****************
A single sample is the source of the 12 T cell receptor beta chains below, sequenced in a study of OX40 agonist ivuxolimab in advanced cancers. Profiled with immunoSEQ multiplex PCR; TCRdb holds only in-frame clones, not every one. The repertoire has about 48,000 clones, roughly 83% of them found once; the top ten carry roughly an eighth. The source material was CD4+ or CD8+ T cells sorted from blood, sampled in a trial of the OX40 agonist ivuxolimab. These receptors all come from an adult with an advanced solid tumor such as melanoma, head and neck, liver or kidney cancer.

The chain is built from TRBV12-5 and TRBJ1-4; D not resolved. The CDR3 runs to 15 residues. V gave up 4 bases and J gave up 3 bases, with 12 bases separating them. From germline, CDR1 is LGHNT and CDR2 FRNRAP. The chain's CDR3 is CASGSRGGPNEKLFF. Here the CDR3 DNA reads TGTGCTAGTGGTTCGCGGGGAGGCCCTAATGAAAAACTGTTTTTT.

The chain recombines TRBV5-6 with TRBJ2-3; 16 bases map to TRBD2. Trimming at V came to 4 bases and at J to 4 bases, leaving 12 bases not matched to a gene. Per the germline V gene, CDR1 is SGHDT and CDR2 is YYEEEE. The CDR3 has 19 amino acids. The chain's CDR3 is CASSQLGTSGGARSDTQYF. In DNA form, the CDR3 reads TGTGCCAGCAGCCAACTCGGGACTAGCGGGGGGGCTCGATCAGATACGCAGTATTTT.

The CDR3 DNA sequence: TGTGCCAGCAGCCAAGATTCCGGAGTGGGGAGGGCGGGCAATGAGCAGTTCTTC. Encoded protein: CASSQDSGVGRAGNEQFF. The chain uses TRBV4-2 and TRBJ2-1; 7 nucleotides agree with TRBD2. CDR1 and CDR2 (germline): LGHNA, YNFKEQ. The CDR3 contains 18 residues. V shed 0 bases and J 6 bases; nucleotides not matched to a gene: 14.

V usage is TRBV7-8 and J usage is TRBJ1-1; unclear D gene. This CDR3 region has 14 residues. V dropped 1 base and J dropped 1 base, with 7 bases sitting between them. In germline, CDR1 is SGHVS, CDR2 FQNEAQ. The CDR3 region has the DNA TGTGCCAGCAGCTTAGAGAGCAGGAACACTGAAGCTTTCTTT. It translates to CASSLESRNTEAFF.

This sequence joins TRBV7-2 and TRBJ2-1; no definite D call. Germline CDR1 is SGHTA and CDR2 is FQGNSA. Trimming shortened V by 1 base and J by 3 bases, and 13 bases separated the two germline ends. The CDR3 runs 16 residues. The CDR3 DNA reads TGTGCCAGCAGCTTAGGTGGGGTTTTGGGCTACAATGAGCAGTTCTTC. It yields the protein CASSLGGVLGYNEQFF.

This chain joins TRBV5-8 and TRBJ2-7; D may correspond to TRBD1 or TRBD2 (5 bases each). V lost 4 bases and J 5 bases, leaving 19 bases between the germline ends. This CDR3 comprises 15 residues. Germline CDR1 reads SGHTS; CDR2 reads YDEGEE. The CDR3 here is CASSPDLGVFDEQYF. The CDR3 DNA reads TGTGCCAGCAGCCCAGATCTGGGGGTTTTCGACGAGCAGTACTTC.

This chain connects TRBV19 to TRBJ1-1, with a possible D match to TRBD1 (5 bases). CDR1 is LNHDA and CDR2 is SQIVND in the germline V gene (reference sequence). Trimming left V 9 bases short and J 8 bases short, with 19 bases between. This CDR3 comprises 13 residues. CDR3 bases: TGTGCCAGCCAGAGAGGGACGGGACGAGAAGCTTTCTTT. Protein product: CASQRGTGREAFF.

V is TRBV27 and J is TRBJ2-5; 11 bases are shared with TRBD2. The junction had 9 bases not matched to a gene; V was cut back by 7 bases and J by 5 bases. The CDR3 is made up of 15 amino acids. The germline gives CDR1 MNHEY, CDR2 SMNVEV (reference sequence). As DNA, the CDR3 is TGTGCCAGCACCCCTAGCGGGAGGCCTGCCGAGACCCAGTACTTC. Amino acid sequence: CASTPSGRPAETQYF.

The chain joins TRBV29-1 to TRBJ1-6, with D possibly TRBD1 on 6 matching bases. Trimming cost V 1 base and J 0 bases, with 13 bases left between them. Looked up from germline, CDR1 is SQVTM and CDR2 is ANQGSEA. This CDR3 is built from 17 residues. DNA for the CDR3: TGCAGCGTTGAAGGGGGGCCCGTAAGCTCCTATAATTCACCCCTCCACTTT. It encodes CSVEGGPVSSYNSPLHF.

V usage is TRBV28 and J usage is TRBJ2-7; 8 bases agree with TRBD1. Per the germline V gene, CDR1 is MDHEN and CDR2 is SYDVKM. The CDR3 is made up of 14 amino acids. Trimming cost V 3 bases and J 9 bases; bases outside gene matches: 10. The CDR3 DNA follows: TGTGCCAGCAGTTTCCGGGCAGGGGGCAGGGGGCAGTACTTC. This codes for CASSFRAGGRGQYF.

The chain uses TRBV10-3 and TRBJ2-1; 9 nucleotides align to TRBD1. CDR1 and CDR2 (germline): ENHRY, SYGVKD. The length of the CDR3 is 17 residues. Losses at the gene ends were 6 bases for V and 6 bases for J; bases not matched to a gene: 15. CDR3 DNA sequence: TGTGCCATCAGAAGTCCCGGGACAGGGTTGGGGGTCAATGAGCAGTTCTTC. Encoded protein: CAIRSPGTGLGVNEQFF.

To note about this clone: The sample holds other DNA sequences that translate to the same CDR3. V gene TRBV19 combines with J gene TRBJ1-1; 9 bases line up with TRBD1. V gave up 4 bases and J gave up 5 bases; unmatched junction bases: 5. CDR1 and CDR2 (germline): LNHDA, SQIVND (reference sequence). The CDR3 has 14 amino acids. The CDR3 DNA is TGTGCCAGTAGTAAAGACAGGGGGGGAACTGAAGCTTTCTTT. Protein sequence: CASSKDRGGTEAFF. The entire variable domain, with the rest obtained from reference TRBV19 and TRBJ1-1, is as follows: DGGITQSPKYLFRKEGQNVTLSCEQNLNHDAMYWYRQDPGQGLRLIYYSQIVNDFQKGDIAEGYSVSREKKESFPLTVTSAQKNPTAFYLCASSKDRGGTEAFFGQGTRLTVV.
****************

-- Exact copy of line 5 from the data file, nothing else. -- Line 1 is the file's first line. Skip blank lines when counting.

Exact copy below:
V usage is TRBV7-8 and J usage is TRBJ1-1; unclear D gene. This CDR3 region has 14 residues. V dropped 1 base and J dropped 1 base, with 7 bases sitting between them. In germline, CDR1 is SGHVS, CDR2 FQNEAQ. The CDR3 region has the DNA TGTGCCAGCAGCTTAGAGAGCAGGAACACTGAAGCTTTCTTT. It translates to CASSLESRNTEAFF.